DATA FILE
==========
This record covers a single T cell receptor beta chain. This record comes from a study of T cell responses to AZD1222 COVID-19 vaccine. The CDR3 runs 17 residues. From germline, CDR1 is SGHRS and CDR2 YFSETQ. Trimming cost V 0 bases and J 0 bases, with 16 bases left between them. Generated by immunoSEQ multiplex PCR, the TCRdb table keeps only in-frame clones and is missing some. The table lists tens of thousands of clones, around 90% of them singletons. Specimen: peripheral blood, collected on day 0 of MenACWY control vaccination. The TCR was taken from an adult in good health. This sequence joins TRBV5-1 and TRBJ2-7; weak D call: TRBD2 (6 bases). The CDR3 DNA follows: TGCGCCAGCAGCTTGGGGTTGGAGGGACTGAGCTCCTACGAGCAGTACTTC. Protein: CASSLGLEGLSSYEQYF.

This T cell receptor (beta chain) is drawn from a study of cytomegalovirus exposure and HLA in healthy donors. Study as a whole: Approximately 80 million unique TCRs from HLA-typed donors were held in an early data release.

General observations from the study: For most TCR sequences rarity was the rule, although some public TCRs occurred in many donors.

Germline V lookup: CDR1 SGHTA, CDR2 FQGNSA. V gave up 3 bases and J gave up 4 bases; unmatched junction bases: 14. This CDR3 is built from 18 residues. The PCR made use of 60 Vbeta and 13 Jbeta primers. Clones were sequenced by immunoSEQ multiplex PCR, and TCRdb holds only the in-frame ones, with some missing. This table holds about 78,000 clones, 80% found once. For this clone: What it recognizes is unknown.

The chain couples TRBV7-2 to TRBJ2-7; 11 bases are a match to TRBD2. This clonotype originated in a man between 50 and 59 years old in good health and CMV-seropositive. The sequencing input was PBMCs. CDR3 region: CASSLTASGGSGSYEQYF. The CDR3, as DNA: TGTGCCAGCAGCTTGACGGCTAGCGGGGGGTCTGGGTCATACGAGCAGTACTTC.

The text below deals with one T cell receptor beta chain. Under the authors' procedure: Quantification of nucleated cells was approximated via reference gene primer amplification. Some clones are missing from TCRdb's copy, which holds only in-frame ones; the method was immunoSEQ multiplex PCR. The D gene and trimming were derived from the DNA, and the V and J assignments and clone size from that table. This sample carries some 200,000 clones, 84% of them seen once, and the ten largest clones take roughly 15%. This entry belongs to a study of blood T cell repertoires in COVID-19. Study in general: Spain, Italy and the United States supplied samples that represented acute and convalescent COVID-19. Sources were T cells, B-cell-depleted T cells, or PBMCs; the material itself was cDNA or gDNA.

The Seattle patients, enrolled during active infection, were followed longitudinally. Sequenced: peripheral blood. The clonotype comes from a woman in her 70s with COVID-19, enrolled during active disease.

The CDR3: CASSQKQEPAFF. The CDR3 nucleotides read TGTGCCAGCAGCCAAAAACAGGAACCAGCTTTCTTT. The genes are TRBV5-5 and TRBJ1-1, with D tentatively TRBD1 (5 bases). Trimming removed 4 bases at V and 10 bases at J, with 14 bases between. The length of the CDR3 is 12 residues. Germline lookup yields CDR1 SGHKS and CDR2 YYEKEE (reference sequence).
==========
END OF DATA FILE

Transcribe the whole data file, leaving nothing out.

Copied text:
This record covers a single T cell receptor beta chain. This record comes from a study of T cell responses to AZD1222 COVID-19 vaccine. The CDR3 runs 17 residues. From germline, CDR1 is SGHRS and CDR2 YFSETQ. Trimming cost V 0 bases and J 0 bases, with 16 bases left between them. Generated by immunoSEQ multiplex PCR, the TCRdb table keeps only in-frame clones and is missing some. The table lists tens of thousands of clones, around 90% of them singletons. Specimen: peripheral blood, collected on day 0 of MenACWY control vaccination. The TCR was taken from an adult in good health. This sequence joins TRBV5-1 and TRBJ2-7; weak D call: TRBD2 (6 bases). The CDR3 DNA follows: TGCGCCAGCAGCTTGGGGTTGGAGGGACTGAGCTCCTACGAGCAGTACTTC. Protein: CASSLGLEGLSSYEQYF.

This T cell receptor (beta chain) is drawn from a study of cytomegalovirus exposure and HLA in healthy donors. Study as a whole: Approximately 80 million unique TCRs from HLA-typed donors were held in an early data release.

General observations from the study: For most TCR sequences rarity was the rule, although some public TCRs occurred in many donors.

Germline V lookup: CDR1 SGHTA, CDR2 FQGNSA. V gave up 3 bases and J gave up 4 bases; unmatched junction bases: 14. This CDR3 is built from 18 residues. The PCR made use of 60 Vbeta and 13 Jbeta primers. Clones were sequenced by immunoSEQ multiplex PCR, and TCRdb holds only the in-frame ones, with some missing. This table holds about 78,000 clones, 80% found once. For this clone: What it recognizes is unknown.

The chain couples TRBV7-2 to TRBJ2-7; 11 bases are a match to TRBD2. This clonotype originated in a man between 50 and 59 years old in good health and CMV-seropositive. The sequencing input was PBMCs. CDR3 region: CASSLTASGGSGSYEQYF. The CDR3, as DNA: TGTGCCAGCAGCTTGACGGCTAGCGGGGGGTCTGGGTCATACGAGCAGTACTTC.

The text below deals with one T cell receptor beta chain. Under the authors' procedure: Quantification of nucleated cells was approximated via reference gene primer amplification. Some clones are missing from TCRdb's copy, which holds only in-frame ones; the method was immunoSEQ multiplex PCR. The D gene and trimming were derived from the DNA, and the V and J assignments and clone size from that table. This sample carries some 200,000 clones, 84% of them seen once, and the ten largest clones take roughly 15%. This entry belongs to a study of blood T cell repertoires in COVID-19. Study in general: Spain, Italy and the United States supplied samples that represented acute and convalescent COVID-19. Sources were T cells, B-cell-depleted T cells, or PBMCs; the material itself was cDNA or gDNA.

The Seattle patients, enrolled during active infection, were followed longitudinally. Sequenced: peripheral blood. The clonotype comes from a woman in her 70s with COVID-19, enrolled during active disease.

The CDR3: CASSQKQEPAFF. The CDR3 nucleotides read TGTGCCAGCAGCCAAAAACAGGAACCAGCTTTCTTT. The genes are TRBV5-5 and TRBJ1-1, with D tentatively TRBD1 (5 bases). Trimming removed 4 bases at V and 10 bases at J, with 14 bases between. The length of the CDR3 is 12 residues. Germline lookup yields CDR1 SGHKS and CDR2 YYEKEE (reference sequence).